The topic of the gold price per ounce has become popular in different circles. It is a political topic for the entire world, an economic topic for each nation and a social topic for every person. Due to the recent fluctuations in the gold price per ounce, the major focus of many investors is gold as an investment asset.
A Brief History of the Gold Price
For thousands of years, gold has either been used as currency directly or it has backed the value of a paper currency. What people today think of as money used to be known as bank notes. When bank notes first came into existence centuries ago, they were only meant to represent a quantity of gold stored somewhere else. During these time periods, the value of gold remained stable.
Since 1971, the United States has been managing its own money supply without reference to gold. The separation between gold and the US dollar had an unusual effect on the value of this precious metal. Gold is still valued in US dollars. Furthermore, gold exists in a relatively stable quantity to which global mining operations add a small amount every year. The supply of the US dollar, however, has continued to grow since the 1970s.
The inflation scares of the 1970s had a fantastic effect on the value of gold, which was worth just $35 per ounce in 1971. By late 1980, the gold price per ounce was over $600. The price eventually fell back down to less than $300 but held its significant gains until two decades later, when prices began to rise again. Between 2001 and 2011, the gold price per ounce shot from $270 to more than $1,900. During that time, gold was essentially the hottest investment on the market.
Gold Investing Today
Gold was an easy pick for a decade. Things are a little more complicated now. Gold has fallen to less than $1,300 and upset many investors who got into the gold market late. However, most proponents of gold investing will point out how this is just another repeat of a cycle which gold has experienced since the separation between it and the US dollar. Eventually, the gold price per ounce always goes up.
How to Invest in Gold
If you want to invest in gold, there are several ways to go about it. Many people prefer to stick with something familiar and treat gold like a stock investment. In that case, they choose stocks from gold mining companies for their portfolio or they choose gold index funds, which track the gold price in various ways.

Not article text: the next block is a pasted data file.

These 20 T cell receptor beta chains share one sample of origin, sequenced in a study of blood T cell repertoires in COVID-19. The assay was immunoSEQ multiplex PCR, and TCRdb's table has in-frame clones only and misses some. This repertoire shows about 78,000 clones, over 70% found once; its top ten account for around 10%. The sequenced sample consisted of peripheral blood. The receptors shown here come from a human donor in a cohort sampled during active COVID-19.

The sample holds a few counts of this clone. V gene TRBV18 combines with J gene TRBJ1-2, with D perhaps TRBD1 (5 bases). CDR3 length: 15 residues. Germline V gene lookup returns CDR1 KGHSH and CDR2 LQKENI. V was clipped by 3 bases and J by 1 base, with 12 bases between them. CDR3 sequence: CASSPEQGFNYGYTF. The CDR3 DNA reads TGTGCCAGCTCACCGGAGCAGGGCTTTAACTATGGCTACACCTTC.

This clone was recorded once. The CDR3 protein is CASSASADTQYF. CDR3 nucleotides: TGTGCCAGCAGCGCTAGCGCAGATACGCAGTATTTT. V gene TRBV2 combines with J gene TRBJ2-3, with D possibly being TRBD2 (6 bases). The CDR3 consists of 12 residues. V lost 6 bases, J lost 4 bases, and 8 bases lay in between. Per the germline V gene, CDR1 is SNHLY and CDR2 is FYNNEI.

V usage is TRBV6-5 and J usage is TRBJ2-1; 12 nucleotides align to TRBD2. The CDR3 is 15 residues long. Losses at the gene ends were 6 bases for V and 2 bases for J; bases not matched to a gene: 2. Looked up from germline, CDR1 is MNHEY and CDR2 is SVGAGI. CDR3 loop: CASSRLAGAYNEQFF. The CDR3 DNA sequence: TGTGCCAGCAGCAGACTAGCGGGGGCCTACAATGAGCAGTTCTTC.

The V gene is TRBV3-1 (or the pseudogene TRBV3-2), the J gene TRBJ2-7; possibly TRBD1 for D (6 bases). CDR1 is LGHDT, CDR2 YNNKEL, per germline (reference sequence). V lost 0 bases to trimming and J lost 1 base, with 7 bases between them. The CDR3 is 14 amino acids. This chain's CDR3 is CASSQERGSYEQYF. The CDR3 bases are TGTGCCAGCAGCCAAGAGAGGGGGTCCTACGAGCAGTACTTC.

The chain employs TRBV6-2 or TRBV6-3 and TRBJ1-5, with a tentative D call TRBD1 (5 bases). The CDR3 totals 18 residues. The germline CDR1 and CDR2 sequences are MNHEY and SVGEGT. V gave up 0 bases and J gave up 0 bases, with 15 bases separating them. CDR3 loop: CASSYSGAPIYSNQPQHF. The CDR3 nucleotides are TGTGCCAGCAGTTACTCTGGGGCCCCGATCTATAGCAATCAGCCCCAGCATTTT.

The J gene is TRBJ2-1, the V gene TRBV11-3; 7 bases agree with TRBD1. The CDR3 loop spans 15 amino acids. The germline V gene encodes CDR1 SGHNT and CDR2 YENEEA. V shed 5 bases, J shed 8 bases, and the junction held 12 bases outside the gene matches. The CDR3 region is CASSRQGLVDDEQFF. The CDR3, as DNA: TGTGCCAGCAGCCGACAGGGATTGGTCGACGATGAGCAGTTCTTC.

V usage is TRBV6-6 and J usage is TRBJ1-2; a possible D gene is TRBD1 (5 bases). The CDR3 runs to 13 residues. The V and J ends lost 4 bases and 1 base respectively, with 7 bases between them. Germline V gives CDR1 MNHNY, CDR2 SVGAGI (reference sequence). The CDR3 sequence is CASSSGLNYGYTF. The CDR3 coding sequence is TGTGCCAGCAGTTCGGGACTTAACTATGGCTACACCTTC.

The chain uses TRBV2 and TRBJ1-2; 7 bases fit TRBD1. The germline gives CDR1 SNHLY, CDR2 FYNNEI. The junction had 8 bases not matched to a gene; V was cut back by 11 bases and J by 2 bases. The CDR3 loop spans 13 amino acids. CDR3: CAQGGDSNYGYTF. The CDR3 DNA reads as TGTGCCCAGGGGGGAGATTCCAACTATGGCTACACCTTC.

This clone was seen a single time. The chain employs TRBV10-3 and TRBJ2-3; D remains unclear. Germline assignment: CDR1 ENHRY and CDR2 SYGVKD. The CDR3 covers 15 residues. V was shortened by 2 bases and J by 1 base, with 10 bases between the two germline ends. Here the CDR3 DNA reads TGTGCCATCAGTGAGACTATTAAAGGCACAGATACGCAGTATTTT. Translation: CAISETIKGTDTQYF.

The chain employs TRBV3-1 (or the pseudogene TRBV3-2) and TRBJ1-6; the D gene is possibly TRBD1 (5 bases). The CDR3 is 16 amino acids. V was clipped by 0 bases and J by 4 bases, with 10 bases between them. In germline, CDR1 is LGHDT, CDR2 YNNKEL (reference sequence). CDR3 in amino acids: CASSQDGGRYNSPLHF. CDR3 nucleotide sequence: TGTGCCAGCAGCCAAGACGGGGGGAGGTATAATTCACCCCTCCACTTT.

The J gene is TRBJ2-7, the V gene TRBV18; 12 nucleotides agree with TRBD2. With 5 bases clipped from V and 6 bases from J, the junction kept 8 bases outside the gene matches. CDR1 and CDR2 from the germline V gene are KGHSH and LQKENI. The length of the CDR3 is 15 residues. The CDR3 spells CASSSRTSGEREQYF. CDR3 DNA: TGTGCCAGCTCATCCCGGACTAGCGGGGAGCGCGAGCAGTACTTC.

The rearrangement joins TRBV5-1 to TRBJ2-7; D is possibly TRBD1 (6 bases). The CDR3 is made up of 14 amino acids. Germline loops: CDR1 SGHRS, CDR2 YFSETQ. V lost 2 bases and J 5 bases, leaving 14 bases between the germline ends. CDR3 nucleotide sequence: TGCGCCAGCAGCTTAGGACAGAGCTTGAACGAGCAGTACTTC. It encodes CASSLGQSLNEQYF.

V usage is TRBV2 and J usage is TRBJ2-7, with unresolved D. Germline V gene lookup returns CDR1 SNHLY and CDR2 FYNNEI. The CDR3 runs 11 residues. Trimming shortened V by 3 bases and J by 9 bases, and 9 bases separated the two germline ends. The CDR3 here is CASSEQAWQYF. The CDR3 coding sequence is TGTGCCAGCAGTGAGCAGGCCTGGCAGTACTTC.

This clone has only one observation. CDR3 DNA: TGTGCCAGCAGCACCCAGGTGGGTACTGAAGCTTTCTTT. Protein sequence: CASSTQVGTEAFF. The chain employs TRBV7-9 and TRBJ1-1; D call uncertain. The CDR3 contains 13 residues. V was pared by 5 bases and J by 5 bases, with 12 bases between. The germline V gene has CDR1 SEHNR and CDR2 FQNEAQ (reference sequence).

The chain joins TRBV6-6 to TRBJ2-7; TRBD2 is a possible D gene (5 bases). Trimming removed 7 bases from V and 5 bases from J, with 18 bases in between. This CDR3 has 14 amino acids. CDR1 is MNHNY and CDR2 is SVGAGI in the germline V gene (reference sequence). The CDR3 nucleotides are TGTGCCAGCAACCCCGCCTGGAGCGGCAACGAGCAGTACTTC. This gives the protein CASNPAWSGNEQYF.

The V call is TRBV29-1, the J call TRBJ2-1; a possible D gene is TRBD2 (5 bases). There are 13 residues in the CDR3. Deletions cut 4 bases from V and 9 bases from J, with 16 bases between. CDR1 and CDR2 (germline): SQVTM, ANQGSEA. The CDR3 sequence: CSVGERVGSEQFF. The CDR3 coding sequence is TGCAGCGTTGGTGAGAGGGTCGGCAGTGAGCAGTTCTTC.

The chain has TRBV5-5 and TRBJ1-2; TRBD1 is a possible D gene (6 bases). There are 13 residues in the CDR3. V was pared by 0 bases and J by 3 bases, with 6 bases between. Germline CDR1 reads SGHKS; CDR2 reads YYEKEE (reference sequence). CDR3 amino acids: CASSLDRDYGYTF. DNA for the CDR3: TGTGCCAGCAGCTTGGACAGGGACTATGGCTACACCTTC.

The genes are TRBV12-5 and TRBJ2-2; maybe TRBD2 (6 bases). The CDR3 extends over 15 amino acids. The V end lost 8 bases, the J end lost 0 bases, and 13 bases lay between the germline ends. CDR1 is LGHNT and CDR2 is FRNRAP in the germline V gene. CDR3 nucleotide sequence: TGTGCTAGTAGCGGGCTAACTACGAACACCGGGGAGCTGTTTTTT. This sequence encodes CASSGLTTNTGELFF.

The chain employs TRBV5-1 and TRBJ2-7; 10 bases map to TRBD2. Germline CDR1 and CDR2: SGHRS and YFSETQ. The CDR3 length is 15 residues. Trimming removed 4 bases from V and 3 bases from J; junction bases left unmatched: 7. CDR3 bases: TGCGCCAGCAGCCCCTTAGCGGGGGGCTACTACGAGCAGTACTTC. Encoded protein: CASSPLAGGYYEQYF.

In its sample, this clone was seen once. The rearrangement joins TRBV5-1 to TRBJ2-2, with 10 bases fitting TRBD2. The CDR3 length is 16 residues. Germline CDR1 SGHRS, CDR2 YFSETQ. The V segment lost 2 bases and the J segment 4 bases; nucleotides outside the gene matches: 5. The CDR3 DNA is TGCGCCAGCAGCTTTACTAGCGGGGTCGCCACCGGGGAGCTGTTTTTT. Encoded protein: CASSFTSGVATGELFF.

An increasing number of people are choosing to invest in gold exchange-traded funds. These financial instruments are much like index funds but with fewer restrictions. You can buy or sell them at any time. They provide gold investors with a way to invest in gold without having to buy actual quantities of gold.
Then there are those who prefer to buy physical gold. They purchase gold coins or gold bars from a variety of vendors. Some examples of assets in this class include the American Gold Eagle and Johnson Matthey gold bars. The former is a gold coin minted by the US government in sizes ranging from one-quarter ounce to a full troy ounce. The latter is a gold bar issued by a precious metals company. They are typified by the classic two-kilogram bar but there are actually many available sizes for investors. A lot of people prefer to buy gold in one-ounce bars because they are easier to liquidate when necessary.
A Gold Vocabulary Lesson
Before purchasing any gold, you should make yourself aware of some critical vocabulary used in this sector of the market. For instance, gold is not weighed using the regular or Avoirdupois ounce. This is the unit of measurement that you see used in labels on groceries or to weigh a person or package. Gold is weighed using Troy ounces. A Troy ounce weighs more than a regular ounce. The difference is a just a few grams but it only takes 12 Troy ounces to make a pound.
You should also understand the crucial difference between bid prices and ask prices. The bid price is the highest price for which you could currently sell your gold. The ask price is the lowest price for which you could possibly buy gold. You generally sell for a little less than the bid price and buy for a little more than the ask price.
Gold is a perennial investment. Whether you think it is due for immediate gains or not, it is something solid which many investors keep in their portfolios to give themselves a measure of protection against inflation.
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Author: David Kennedy Google+